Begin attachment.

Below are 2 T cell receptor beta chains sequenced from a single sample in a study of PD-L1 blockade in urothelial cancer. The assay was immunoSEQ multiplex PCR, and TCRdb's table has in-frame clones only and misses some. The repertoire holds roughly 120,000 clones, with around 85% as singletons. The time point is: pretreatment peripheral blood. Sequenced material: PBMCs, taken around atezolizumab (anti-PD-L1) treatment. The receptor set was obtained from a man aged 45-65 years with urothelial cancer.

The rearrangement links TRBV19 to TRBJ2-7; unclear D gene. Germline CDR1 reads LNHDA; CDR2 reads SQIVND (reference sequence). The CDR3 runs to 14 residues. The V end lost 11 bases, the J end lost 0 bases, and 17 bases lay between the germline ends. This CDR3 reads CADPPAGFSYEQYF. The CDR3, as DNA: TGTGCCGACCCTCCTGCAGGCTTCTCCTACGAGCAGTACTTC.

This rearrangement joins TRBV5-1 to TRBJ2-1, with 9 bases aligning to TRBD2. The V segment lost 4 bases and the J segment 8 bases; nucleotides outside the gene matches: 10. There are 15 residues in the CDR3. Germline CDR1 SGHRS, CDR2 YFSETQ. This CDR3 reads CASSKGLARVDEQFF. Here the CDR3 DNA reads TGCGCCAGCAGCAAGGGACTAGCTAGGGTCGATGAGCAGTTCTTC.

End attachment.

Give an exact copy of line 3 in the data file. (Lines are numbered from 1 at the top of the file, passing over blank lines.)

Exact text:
This rearrangement joins TRBV5-1 to TRBJ2-1, with 9 bases aligning to TRBD2. The V segment lost 4 bases and the J segment 8 bases; nucleotides outside the gene matches: 10. There are 15 residues in the CDR3. Germline CDR1 SGHRS, CDR2 YFSETQ. This CDR3 reads CASSKGLARVDEQFF. Here the CDR3 DNA reads TGCGCCAGCAGCAAGGGACTAGCTAGGGTCGATGAGCAGTTCTTC.